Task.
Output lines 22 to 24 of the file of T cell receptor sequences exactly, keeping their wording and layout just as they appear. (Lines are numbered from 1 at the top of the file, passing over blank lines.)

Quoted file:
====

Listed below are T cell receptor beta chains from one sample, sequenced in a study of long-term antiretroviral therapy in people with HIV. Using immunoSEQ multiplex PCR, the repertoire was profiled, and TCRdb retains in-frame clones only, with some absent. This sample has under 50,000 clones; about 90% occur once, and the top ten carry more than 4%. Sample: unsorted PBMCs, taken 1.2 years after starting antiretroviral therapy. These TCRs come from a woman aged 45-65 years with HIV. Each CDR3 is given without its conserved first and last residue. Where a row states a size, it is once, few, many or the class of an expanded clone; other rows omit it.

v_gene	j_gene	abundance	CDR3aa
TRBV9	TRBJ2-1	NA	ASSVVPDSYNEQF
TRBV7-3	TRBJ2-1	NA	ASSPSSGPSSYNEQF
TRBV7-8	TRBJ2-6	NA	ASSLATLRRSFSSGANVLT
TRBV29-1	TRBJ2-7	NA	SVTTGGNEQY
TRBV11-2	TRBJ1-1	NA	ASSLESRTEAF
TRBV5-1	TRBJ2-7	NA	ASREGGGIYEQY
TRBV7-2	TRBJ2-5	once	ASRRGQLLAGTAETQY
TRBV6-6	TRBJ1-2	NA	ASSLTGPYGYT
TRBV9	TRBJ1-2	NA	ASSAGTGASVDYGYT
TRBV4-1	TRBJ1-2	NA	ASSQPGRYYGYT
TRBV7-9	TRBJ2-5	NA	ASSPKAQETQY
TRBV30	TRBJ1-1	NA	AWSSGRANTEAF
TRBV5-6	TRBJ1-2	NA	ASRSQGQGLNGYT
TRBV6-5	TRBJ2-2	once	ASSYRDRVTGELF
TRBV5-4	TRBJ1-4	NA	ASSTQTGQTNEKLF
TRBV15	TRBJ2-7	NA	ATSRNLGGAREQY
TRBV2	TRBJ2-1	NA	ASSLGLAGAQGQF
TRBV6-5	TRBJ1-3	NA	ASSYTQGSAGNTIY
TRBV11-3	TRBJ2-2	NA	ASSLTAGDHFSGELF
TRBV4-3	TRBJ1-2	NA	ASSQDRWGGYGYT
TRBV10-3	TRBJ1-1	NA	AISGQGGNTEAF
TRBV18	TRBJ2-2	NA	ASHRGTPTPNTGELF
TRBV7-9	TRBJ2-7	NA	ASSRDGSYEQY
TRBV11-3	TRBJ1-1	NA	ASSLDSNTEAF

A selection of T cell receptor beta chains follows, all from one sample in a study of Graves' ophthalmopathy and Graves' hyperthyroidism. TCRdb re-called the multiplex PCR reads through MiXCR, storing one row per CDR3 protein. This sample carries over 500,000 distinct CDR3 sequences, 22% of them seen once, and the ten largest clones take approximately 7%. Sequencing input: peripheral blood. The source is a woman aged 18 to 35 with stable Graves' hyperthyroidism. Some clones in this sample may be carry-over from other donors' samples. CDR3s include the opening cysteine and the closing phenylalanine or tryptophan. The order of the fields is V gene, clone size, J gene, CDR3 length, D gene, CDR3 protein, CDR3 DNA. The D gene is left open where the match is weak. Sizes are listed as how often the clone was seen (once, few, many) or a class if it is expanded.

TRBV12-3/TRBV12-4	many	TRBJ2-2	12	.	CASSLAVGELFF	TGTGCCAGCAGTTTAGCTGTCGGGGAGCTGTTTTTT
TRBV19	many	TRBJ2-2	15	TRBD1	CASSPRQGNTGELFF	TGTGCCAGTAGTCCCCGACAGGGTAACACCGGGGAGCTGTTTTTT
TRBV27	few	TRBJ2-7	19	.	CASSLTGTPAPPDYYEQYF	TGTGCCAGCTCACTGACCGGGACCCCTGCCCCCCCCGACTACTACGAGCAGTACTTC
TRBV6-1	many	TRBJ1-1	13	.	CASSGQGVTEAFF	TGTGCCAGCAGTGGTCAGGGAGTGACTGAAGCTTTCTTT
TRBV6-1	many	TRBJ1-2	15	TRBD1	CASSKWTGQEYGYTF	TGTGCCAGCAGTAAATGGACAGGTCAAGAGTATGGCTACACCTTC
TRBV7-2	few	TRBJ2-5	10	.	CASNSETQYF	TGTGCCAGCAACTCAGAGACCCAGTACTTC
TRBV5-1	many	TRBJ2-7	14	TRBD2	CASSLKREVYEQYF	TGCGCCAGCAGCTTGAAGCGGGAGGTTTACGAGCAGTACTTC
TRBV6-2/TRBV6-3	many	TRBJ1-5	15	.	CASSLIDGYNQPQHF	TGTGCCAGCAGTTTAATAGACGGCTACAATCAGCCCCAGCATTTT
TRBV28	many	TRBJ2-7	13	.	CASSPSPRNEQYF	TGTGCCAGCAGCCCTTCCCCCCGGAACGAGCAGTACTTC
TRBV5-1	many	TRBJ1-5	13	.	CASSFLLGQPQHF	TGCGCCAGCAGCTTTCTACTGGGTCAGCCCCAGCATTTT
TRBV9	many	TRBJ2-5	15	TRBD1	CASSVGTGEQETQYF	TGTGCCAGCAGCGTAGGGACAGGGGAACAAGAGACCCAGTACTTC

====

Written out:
TRBV4-3	TRBJ1-2	NA	ASSQDRWGGYGYT
TRBV10-3	TRBJ1-1	NA	AISGQGGNTEAF
TRBV18	TRBJ2-2	NA	ASHRGTPTPNTGELF